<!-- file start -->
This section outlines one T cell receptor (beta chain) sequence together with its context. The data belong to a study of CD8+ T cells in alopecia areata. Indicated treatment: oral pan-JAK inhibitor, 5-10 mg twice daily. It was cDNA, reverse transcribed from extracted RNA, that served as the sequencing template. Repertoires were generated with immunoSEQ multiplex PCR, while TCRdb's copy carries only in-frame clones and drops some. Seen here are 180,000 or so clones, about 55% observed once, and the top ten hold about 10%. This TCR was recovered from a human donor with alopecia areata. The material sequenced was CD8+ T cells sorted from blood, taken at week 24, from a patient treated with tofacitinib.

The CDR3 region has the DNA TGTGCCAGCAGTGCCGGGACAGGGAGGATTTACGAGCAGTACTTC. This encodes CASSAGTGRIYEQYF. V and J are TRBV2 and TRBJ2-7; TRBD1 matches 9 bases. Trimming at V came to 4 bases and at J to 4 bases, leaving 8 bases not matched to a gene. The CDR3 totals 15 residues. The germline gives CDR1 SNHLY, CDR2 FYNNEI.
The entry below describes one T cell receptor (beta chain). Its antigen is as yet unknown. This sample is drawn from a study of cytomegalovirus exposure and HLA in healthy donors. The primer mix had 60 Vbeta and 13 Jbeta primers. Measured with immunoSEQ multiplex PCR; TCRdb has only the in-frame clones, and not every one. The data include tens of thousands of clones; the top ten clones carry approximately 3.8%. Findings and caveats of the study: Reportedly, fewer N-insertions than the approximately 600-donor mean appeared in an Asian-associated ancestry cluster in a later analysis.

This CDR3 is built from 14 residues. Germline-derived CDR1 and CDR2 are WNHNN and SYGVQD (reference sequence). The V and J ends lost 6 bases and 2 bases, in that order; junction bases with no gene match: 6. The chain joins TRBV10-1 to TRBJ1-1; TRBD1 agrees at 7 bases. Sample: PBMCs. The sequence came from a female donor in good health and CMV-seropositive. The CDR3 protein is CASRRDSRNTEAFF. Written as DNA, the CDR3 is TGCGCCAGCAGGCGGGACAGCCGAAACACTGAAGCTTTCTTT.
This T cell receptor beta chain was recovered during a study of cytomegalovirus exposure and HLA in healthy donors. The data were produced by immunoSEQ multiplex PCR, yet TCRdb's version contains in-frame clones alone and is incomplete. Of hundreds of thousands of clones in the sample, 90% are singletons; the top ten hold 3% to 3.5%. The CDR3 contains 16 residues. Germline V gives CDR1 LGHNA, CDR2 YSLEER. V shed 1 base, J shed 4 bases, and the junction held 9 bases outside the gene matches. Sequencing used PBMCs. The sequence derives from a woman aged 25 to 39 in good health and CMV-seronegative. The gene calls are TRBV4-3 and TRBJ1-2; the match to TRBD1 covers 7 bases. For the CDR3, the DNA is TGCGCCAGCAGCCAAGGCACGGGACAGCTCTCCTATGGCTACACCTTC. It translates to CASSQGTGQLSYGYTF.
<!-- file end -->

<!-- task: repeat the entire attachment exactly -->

This section outlines one T cell receptor (beta chain) sequence together with its context. The data belong to a study of CD8+ T cells in alopecia areata. Indicated treatment: oral pan-JAK inhibitor, 5-10 mg twice daily. It was cDNA, reverse transcribed from extracted RNA, that served as the sequencing template. Repertoires were generated with immunoSEQ multiplex PCR, while TCRdb's copy carries only in-frame clones and drops some. Seen here are 180,000 or so clones, about 55% observed once, and the top ten hold about 10%. This TCR was recovered from a human donor with alopecia areata. The material sequenced was CD8+ T cells sorted from blood, taken at week 24, from a patient treated with tofacitinib.

The CDR3 region has the DNA TGTGCCAGCAGTGCCGGGACAGGGAGGATTTACGAGCAGTACTTC. This encodes CASSAGTGRIYEQYF. V and J are TRBV2 and TRBJ2-7; TRBD1 matches 9 bases. Trimming at V came to 4 bases and at J to 4 bases, leaving 8 bases not matched to a gene. The CDR3 totals 15 residues. The germline gives CDR1 SNHLY, CDR2 FYNNEI.
The entry below describes one T cell receptor (beta chain). Its antigen is as yet unknown. This sample is drawn from a study of cytomegalovirus exposure and HLA in healthy donors. The primer mix had 60 Vbeta and 13 Jbeta primers. Measured with immunoSEQ multiplex PCR; TCRdb has only the in-frame clones, and not every one. The data include tens of thousands of clones; the top ten clones carry approximately 3.8%. Findings and caveats of the study: Reportedly, fewer N-insertions than the approximately 600-donor mean appeared in an Asian-associated ancestry cluster in a later analysis.

This CDR3 is built from 14 residues. Germline-derived CDR1 and CDR2 are WNHNN and SYGVQD (reference sequence). The V and J ends lost 6 bases and 2 bases, in that order; junction bases with no gene match: 6. The chain joins TRBV10-1 to TRBJ1-1; TRBD1 agrees at 7 bases. Sample: PBMCs. The sequence came from a female donor in good health and CMV-seropositive. The CDR3 protein is CASRRDSRNTEAFF. Written as DNA, the CDR3 is TGCGCCAGCAGGCGGGACAGCCGAAACACTGAAGCTTTCTTT.
This T cell receptor beta chain was recovered during a study of cytomegalovirus exposure and HLA in healthy donors. The data were produced by immunoSEQ multiplex PCR, yet TCRdb's version contains in-frame clones alone and is incomplete. Of hundreds of thousands of clones in the sample, 90% are singletons; the top ten hold 3% to 3.5%. The CDR3 contains 16 residues. Germline V gives CDR1 LGHNA, CDR2 YSLEER. V shed 1 base, J shed 4 bases, and the junction held 9 bases outside the gene matches. Sequencing used PBMCs. The sequence derives from a woman aged 25 to 39 in good health and CMV-seronegative. The gene calls are TRBV4-3 and TRBJ1-2; the match to TRBD1 covers 7 bases. For the CDR3, the DNA is TGCGCCAGCAGCCAAGGCACGGGACAGCTCTCCTATGGCTACACCTTC. It translates to CASSQGTGQLSYGYTF.